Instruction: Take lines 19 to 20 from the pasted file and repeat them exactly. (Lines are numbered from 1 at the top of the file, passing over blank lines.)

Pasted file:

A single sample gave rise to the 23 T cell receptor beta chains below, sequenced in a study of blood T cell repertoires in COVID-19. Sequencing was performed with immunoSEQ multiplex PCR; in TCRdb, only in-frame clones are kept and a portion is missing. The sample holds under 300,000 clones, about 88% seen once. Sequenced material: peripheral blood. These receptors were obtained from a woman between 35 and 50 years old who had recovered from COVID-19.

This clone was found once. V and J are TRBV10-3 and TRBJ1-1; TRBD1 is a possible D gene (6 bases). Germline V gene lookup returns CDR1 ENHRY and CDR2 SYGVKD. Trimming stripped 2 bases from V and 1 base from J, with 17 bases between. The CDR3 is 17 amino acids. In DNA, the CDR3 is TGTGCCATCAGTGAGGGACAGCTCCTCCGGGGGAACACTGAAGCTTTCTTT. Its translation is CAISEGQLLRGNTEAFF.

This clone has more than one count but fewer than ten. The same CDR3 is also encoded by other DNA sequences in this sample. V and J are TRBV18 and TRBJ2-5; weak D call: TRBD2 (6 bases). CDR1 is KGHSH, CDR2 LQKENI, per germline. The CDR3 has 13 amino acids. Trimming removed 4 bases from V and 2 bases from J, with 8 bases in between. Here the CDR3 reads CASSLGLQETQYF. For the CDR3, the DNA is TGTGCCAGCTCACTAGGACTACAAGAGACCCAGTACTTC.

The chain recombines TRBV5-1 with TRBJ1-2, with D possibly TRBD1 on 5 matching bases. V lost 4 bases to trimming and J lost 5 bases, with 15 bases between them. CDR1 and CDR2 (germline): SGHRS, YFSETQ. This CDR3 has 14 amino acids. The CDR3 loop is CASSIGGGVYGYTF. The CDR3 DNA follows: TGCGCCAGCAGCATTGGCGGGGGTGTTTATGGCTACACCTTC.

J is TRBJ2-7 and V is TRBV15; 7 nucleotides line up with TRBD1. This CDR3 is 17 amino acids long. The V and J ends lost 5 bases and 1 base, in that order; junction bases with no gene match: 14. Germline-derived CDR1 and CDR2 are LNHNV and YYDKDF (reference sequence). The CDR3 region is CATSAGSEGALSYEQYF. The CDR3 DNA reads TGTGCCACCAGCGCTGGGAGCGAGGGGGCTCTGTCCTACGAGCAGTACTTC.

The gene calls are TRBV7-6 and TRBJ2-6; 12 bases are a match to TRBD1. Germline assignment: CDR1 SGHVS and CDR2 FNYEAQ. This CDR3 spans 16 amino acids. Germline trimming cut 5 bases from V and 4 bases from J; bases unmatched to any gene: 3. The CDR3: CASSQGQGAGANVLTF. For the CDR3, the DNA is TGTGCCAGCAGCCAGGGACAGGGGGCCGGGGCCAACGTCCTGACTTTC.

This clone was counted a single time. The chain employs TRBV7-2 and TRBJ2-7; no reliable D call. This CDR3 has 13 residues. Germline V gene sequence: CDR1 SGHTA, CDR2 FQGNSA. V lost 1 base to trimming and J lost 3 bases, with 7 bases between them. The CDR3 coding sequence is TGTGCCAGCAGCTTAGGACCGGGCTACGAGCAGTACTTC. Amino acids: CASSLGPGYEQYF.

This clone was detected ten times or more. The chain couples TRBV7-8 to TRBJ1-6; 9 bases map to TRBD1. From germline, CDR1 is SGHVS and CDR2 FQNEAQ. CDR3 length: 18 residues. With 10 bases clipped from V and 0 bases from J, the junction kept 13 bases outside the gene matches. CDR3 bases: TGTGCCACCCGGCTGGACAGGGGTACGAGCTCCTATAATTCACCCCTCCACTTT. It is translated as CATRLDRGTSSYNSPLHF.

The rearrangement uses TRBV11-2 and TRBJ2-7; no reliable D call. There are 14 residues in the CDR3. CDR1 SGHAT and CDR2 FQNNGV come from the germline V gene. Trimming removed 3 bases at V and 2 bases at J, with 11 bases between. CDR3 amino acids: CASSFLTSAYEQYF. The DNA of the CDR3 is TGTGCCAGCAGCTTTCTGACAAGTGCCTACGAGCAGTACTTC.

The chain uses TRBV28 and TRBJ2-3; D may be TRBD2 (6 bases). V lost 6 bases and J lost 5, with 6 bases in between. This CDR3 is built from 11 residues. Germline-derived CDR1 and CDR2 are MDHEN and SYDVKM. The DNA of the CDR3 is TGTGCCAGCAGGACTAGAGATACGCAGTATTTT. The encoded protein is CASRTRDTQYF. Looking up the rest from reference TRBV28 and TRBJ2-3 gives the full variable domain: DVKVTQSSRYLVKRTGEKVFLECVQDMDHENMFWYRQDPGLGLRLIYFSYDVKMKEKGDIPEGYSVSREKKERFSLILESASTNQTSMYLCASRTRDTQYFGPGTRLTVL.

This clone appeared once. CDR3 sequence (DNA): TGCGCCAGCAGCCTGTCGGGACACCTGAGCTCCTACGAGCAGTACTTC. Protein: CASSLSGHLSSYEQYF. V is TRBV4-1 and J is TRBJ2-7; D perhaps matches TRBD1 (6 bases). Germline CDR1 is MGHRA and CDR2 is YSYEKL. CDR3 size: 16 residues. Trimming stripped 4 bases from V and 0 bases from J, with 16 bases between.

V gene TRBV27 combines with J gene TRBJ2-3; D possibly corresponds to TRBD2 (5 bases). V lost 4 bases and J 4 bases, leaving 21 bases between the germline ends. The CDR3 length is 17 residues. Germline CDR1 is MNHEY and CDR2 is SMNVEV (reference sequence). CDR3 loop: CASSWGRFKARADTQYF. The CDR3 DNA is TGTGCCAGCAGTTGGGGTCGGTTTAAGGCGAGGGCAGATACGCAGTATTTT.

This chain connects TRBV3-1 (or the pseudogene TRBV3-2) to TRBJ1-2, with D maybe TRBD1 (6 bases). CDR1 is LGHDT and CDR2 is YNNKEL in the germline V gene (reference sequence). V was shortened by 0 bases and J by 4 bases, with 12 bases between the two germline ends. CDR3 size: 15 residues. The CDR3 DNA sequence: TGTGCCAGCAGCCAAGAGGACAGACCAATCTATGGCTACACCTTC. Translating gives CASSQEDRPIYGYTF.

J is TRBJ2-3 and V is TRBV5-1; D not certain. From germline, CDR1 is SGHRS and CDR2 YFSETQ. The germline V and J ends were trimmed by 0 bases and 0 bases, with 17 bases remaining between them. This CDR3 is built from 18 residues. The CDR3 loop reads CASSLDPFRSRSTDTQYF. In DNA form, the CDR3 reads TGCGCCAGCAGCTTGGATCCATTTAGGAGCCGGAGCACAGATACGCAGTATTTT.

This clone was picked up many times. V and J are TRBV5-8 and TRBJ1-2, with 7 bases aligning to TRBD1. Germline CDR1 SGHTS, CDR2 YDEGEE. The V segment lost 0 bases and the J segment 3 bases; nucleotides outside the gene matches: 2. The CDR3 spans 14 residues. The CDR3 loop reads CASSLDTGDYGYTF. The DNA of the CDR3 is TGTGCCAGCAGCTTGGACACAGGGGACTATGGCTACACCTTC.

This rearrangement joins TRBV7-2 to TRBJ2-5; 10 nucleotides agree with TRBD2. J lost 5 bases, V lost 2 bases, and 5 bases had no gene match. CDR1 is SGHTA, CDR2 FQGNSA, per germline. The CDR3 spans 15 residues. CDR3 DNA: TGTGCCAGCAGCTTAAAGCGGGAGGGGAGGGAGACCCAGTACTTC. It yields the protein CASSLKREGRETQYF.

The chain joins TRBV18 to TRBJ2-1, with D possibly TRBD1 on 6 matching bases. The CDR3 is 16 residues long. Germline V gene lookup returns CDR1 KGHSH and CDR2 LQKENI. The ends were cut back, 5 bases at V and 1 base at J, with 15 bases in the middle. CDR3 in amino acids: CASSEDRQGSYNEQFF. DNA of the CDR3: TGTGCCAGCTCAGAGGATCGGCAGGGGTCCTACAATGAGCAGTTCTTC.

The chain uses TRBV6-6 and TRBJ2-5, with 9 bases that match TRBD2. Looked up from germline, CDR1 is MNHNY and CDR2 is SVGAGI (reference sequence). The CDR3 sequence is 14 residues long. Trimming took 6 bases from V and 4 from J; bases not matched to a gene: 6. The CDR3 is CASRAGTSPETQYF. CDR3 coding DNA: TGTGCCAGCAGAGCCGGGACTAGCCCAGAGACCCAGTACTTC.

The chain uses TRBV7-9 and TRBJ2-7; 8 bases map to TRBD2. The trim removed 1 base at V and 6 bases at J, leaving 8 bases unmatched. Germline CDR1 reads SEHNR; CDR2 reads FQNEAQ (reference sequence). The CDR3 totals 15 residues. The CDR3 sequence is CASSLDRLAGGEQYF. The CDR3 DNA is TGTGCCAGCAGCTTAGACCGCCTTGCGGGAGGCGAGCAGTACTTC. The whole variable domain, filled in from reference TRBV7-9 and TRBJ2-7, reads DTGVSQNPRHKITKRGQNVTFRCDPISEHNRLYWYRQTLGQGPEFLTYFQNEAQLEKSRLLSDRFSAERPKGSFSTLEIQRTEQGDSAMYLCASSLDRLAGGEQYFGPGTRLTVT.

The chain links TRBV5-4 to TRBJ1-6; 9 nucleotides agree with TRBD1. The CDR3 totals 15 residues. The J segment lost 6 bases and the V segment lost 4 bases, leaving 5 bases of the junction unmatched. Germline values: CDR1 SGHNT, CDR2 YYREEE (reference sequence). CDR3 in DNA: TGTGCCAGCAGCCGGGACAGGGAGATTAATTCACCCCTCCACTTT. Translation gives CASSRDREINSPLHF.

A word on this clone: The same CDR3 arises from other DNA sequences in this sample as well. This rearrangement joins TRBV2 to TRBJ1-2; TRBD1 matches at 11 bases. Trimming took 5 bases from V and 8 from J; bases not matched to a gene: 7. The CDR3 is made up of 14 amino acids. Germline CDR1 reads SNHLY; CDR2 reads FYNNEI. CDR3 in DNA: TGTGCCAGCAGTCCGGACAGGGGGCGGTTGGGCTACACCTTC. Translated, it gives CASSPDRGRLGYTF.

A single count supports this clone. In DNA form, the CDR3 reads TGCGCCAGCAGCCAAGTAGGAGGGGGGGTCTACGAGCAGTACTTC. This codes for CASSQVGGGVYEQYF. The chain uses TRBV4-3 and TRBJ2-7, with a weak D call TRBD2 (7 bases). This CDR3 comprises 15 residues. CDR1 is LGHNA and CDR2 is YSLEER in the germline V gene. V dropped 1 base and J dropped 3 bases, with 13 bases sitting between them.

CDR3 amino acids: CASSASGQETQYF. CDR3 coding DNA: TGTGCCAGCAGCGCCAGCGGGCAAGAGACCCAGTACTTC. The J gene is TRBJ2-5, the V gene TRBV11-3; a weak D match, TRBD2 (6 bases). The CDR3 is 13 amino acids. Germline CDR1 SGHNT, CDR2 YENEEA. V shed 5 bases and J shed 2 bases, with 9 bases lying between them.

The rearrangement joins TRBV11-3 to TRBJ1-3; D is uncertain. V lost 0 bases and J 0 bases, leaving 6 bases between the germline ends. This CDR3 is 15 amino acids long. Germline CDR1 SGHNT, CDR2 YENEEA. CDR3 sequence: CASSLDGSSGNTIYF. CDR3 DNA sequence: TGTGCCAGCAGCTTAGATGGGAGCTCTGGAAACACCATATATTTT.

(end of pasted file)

The chain uses TRBV7-9 and TRBJ2-7; 8 bases map to TRBD2. The trim removed 1 base at V and 6 bases at J, leaving 8 bases unmatched. Germline CDR1 reads SEHNR; CDR2 reads FQNEAQ (reference sequence). The CDR3 totals 15 residues. The CDR3 sequence is CASSLDRLAGGEQYF. The CDR3 DNA is TGTGCCAGCAGCTTAGACCGCCTTGCGGGAGGCGAGCAGTACTTC. The whole variable domain, filled in from reference TRBV7-9 and TRBJ2-7, reads DTGVSQNPRHKITKRGQNVTFRCDPISEHNRLYWYRQTLGQGPEFLTYFQNEAQLEKSRLLSDRFSAERPKGSFSTLEIQRTEQGDSAMYLCASSLDRLAGGEQYFGPGTRLTVT.

The chain links TRBV5-4 to TRBJ1-6; 9 nucleotides agree with TRBD1. The CDR3 totals 15 residues. The J segment lost 6 bases and the V segment lost 4 bases, leaving 5 bases of the junction unmatched. Germline values: CDR1 SGHNT, CDR2 YYREEE (reference sequence). CDR3 in DNA: TGTGCCAGCAGCCGGGACAGGGAGATTAATTCACCCCTCCACTTT. Translation gives CASSRDREINSPLHF.